Format

Send to

Choose Destination
Vaccine. 2003 Dec 8;22(1):64-9.

Unexpectedly high incidence of persistent itching nodules and delayed hypersensitivity to aluminium in children after the use of adsorbed vaccines from a single manufacturer.

Author information

1
Department of Primary Health Care, Göteborg University, Box 454, S-40530 Göteborg, Sweden. elisabet.bergfors@allmed.gu.se

Erratum in

  • Vaccine. 2004 Mar 29;22(11-12):1586.

Abstract

During trials of aluminium adsorbed diphtheria-tetanus/acellular pertussis vaccines from a single producer, persistent itching nodules at the vaccination site were observed in an unexpectedly high frequency. The afflicted children were followed in a longitudinal observational study, and the presence of aluminium sensitization was investigated in the children with itching nodules and their symptomless siblings by patch tests. Itching nodules were found in 645 children out of about 76,000 vaccinees (0.8%) after both subcutaneous (s.c.) and intramuscular (i.m.) injection. The itching was intense and long-lasting. So far, 75% still have symptoms after a median duration of 4 years. Contact hypersensitivity to aluminium was demonstrated in 77% of the children with itching nodules and in 8% of the symptomless siblings who had received the same vaccines (P<0.001). Children with persistent itching nodules and/or aluminium sensitization should be warned about aluminium containing products (e.g. vaccines and antiperspirants). The reason for the high incidence of itching nodules after SSI vaccines is unknown and should be further investigated.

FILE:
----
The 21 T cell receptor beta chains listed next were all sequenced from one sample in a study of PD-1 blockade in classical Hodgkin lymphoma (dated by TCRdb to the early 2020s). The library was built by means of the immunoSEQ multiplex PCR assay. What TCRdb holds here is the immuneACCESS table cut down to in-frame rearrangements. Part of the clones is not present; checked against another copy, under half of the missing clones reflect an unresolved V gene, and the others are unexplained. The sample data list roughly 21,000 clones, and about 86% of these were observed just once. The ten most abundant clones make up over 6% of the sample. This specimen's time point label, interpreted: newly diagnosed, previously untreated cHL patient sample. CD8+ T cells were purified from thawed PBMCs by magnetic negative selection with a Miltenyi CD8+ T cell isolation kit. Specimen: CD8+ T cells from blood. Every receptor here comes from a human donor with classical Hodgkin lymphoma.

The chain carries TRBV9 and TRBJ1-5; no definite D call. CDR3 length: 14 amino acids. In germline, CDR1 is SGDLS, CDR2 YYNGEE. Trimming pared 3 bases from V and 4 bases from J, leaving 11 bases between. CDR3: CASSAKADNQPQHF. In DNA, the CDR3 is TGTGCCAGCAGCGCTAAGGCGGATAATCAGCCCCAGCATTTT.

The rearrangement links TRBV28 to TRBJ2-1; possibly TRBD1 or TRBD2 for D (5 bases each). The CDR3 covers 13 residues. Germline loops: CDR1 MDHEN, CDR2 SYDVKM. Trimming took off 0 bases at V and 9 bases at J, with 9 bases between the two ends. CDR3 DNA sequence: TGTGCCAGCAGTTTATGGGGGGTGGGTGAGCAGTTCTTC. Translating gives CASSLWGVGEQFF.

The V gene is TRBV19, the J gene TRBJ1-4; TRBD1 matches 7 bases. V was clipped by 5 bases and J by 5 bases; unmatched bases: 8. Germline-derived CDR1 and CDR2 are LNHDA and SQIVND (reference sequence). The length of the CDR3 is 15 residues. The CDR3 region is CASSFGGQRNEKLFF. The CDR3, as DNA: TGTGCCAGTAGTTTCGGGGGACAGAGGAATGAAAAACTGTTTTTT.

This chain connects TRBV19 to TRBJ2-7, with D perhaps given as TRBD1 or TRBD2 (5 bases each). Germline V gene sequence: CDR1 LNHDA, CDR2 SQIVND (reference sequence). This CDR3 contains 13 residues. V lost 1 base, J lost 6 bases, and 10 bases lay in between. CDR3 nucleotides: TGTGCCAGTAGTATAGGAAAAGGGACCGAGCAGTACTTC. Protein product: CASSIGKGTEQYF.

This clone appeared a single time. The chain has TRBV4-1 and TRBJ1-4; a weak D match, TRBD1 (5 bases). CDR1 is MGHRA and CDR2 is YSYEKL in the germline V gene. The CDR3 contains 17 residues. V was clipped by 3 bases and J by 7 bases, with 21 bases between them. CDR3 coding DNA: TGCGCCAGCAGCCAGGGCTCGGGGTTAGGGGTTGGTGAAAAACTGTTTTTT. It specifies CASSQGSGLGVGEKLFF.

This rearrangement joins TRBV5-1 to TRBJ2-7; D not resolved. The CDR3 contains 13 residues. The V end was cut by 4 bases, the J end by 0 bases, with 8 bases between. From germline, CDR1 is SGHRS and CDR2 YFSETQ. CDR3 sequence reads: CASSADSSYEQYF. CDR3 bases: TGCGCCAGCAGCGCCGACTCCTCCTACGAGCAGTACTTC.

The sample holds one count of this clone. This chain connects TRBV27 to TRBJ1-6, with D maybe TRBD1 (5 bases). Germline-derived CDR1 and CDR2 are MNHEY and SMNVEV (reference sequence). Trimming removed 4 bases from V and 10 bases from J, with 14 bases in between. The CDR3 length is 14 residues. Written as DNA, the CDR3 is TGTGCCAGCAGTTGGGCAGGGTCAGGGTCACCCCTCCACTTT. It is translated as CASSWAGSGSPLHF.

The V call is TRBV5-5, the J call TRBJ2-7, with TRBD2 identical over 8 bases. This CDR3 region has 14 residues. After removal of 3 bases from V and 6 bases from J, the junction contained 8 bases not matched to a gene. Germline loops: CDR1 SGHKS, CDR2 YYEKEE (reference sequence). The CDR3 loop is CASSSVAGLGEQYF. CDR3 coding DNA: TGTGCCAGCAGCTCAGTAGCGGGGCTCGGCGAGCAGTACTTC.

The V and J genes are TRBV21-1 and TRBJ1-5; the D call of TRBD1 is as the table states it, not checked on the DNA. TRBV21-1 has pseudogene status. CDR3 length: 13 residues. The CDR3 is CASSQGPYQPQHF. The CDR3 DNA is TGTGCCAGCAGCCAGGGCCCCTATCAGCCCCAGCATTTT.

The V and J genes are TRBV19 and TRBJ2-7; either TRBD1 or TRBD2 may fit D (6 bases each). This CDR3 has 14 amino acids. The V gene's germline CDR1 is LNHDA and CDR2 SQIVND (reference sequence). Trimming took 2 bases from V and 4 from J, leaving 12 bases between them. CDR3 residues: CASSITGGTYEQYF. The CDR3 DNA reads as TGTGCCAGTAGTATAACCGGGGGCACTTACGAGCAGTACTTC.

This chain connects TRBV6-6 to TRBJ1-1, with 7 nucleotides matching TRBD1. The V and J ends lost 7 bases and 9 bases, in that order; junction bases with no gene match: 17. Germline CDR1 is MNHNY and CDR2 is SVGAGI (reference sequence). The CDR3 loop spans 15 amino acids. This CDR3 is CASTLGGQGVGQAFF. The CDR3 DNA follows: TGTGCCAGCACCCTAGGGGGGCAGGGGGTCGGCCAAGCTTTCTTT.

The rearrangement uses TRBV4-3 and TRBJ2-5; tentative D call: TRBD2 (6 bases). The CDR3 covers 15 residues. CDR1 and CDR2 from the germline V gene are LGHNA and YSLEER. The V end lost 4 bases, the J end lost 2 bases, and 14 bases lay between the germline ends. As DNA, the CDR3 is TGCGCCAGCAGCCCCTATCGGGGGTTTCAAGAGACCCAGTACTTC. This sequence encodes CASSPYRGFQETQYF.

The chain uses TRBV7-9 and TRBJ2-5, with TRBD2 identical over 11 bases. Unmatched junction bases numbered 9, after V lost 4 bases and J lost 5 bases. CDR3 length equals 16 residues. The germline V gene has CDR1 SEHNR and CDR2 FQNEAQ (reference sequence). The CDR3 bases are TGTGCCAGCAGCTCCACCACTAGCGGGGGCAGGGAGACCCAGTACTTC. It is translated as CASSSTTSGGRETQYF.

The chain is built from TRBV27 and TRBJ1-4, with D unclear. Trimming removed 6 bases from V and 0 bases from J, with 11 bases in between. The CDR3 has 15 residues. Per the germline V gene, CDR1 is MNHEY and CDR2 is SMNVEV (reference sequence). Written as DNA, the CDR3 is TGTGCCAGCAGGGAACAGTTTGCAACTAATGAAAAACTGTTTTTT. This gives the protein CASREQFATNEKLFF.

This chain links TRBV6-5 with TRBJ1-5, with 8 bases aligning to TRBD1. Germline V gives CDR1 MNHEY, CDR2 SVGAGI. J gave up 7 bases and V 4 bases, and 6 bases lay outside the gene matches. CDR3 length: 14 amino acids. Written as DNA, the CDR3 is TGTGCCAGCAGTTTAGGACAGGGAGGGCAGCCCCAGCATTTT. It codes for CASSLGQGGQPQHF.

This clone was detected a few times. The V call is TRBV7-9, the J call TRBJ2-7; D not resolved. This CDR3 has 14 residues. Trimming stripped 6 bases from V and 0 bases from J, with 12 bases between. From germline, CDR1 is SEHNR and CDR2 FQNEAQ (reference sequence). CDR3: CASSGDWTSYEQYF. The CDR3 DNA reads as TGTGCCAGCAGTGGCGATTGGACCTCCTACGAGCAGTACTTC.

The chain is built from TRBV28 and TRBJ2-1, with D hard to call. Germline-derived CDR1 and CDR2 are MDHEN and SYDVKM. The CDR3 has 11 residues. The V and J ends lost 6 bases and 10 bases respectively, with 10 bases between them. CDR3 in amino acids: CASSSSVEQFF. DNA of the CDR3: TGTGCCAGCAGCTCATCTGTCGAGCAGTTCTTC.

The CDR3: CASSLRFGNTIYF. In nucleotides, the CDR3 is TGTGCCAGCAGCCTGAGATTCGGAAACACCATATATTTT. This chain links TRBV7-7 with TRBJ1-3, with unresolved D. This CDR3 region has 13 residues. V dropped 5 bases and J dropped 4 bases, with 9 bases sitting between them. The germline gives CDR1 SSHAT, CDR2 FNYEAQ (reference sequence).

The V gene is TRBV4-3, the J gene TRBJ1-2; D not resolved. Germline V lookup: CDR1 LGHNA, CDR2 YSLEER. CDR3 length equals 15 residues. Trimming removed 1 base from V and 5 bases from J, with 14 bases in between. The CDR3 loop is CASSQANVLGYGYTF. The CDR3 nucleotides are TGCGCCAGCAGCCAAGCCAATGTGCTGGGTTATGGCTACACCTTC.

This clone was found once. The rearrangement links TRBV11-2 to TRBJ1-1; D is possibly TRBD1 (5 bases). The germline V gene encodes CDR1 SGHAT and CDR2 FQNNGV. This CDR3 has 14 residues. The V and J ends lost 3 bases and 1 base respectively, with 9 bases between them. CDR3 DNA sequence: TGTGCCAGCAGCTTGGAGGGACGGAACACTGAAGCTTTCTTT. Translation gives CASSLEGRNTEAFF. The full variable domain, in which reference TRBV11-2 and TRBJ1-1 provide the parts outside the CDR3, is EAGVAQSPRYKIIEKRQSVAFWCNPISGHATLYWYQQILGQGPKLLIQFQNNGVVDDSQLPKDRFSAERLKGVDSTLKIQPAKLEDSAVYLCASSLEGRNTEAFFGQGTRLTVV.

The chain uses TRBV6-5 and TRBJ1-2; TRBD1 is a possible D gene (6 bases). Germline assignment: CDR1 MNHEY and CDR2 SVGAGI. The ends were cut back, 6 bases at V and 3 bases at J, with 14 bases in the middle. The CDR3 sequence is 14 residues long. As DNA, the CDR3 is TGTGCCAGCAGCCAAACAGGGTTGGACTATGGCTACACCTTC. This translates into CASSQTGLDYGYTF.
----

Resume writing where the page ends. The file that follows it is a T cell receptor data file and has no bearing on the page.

PMID:
14604572
DOI:
10.1016/s0264-410x(03)00531-0
[Indexed for MEDLINE]

Supplemental Content

Full text links

Icon for Elsevier Science
Loading ...
Support Center